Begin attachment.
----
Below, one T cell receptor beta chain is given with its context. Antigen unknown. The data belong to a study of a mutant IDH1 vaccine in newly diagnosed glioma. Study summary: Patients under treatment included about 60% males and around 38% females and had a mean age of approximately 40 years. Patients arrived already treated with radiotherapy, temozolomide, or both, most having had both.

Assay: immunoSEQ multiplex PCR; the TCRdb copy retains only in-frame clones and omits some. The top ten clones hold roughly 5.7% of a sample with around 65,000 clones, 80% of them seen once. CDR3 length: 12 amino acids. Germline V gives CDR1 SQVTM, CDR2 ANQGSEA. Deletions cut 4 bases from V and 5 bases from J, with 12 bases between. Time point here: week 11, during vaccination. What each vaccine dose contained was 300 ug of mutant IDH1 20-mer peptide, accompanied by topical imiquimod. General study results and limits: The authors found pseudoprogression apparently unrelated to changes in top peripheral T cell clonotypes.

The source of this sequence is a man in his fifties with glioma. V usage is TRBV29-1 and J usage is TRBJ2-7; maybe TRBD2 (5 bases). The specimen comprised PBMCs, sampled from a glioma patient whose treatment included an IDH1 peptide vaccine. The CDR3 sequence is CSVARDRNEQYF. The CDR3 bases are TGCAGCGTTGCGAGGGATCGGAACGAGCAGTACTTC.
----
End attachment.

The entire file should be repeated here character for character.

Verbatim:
Below, one T cell receptor beta chain is given with its context. Antigen unknown. The data belong to a study of a mutant IDH1 vaccine in newly diagnosed glioma. Study summary: Patients under treatment included about 60% males and around 38% females and had a mean age of approximately 40 years. Patients arrived already treated with radiotherapy, temozolomide, or both, most having had both.

Assay: immunoSEQ multiplex PCR; the TCRdb copy retains only in-frame clones and omits some. The top ten clones hold roughly 5.7% of a sample with around 65,000 clones, 80% of them seen once. CDR3 length: 12 amino acids. Germline V gives CDR1 SQVTM, CDR2 ANQGSEA. Deletions cut 4 bases from V and 5 bases from J, with 12 bases between. Time point here: week 11, during vaccination. What each vaccine dose contained was 300 ug of mutant IDH1 20-mer peptide, accompanied by topical imiquimod. General study results and limits: The authors found pseudoprogression apparently unrelated to changes in top peripheral T cell clonotypes.

The source of this sequence is a man in his fifties with glioma. V usage is TRBV29-1 and J usage is TRBJ2-7; maybe TRBD2 (5 bases). The specimen comprised PBMCs, sampled from a glioma patient whose treatment included an IDH1 peptide vaccine. The CDR3 sequence is CSVARDRNEQYF. The CDR3 bases are TGCAGCGTTGCGAGGGATCGGAACGAGCAGTACTTC.